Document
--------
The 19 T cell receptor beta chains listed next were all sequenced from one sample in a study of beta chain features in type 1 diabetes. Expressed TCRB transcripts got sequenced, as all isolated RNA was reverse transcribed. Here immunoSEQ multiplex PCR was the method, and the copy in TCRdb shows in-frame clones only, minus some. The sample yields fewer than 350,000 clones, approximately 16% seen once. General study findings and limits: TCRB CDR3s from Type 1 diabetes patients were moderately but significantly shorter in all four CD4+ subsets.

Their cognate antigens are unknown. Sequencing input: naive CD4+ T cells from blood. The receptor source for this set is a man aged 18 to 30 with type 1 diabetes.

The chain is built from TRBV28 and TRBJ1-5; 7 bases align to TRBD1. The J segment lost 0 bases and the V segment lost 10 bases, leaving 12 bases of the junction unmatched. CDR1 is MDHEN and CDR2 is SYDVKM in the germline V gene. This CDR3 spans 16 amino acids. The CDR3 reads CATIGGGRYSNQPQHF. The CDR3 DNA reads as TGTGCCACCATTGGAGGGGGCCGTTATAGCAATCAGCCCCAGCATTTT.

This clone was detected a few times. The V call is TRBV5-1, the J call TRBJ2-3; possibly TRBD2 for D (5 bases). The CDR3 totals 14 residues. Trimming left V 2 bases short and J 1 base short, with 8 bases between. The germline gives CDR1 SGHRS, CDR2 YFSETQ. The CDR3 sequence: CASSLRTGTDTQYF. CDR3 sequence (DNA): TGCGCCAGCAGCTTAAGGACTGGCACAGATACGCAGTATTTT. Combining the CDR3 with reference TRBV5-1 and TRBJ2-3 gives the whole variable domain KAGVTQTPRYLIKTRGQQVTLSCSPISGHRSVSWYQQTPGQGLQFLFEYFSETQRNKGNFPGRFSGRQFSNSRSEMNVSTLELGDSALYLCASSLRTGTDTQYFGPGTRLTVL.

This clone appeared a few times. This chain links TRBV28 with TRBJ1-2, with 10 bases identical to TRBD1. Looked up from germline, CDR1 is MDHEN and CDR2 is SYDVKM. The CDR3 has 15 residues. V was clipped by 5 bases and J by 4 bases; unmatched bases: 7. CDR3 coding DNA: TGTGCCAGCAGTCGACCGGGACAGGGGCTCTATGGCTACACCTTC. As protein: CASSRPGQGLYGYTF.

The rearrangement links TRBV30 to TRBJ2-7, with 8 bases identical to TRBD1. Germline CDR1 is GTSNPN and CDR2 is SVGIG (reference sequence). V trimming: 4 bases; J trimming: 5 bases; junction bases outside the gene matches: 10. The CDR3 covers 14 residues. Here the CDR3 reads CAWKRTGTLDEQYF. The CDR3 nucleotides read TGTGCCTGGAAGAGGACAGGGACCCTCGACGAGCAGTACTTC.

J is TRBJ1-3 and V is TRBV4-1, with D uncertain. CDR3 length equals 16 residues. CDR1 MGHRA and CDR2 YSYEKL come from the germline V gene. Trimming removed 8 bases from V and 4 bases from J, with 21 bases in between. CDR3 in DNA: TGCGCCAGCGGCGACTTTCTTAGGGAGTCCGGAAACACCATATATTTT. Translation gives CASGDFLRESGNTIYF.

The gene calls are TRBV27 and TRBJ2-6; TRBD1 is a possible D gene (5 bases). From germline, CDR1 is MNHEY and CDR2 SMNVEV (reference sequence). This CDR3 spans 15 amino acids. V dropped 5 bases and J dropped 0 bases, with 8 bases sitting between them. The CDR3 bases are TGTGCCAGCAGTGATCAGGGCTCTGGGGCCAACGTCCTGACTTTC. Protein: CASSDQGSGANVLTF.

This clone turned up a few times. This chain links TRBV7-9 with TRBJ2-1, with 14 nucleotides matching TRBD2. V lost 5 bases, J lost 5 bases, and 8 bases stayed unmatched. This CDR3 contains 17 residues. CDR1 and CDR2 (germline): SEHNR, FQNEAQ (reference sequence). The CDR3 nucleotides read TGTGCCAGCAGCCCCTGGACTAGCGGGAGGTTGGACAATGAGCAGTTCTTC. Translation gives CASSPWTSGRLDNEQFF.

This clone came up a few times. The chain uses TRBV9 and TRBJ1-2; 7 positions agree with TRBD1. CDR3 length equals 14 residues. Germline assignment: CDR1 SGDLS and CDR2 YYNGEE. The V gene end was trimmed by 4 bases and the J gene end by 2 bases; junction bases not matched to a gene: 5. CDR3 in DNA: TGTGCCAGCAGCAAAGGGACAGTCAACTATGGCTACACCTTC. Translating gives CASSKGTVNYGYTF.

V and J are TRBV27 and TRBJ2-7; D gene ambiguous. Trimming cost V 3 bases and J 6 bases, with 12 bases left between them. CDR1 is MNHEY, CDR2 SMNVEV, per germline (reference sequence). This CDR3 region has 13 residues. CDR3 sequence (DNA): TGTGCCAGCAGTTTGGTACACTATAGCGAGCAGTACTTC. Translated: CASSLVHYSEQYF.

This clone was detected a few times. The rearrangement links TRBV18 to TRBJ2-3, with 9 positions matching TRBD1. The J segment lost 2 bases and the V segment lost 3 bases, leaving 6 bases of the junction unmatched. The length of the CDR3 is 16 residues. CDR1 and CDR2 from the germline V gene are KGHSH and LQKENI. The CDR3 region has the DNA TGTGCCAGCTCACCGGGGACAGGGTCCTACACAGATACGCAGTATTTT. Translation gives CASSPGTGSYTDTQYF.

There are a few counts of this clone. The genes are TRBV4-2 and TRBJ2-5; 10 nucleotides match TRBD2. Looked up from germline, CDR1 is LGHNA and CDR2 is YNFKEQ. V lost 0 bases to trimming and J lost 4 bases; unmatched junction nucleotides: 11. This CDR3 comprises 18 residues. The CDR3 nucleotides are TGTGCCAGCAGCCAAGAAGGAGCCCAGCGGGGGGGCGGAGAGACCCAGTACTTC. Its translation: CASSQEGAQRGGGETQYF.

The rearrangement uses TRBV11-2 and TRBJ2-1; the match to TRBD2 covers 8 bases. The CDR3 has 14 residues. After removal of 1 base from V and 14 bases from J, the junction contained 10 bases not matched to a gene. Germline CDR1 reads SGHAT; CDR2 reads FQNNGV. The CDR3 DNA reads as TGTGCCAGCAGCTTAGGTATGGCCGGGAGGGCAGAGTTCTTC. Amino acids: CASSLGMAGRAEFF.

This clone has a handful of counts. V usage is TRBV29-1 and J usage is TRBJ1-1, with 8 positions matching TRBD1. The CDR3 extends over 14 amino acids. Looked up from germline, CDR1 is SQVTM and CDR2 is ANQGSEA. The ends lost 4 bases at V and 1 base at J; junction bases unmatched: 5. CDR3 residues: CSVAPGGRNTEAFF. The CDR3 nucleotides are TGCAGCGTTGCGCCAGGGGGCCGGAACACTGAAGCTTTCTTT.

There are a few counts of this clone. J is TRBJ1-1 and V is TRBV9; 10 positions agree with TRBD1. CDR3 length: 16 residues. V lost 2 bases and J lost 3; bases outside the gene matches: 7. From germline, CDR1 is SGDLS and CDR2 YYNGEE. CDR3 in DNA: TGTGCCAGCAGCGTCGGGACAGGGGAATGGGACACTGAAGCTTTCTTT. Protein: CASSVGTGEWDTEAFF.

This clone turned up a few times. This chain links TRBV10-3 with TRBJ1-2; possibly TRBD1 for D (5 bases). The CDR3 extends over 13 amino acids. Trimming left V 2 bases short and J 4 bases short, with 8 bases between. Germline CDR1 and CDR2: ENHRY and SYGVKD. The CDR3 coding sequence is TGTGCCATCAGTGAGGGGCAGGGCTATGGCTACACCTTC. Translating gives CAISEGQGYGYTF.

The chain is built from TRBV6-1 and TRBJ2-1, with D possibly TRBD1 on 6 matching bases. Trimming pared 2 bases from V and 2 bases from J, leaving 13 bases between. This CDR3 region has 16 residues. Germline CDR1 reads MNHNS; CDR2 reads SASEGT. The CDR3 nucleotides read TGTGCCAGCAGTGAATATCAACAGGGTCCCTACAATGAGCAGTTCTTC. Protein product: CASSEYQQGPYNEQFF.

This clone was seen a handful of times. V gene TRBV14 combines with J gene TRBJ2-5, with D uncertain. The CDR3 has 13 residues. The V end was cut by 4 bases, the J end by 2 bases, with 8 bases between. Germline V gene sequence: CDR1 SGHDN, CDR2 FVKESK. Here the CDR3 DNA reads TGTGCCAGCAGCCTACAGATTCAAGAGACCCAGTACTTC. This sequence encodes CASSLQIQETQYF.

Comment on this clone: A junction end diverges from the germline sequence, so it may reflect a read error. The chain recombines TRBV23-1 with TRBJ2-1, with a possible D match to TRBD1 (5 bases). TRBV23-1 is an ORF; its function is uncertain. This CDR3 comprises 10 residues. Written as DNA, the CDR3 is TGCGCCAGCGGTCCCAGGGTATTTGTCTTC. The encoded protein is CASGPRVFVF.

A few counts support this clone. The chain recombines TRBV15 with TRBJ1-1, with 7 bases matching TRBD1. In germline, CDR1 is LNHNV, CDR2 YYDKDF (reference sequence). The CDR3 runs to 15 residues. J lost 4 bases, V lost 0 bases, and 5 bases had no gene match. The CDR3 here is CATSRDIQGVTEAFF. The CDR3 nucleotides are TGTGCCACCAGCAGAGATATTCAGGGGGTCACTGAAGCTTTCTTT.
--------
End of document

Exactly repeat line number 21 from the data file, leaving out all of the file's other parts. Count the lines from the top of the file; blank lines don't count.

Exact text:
A few counts support this clone. The chain recombines TRBV15 with TRBJ1-1, with 7 bases matching TRBD1. In germline, CDR1 is LNHNV, CDR2 YYDKDF (reference sequence). The CDR3 runs to 15 residues. J lost 4 bases, V lost 0 bases, and 5 bases had no gene match. The CDR3 here is CATSRDIQGVTEAFF. The CDR3 nucleotides are TGTGCCACCAGCAGAGATATTCAGGGGGTCACTGAAGCTTTCTTT.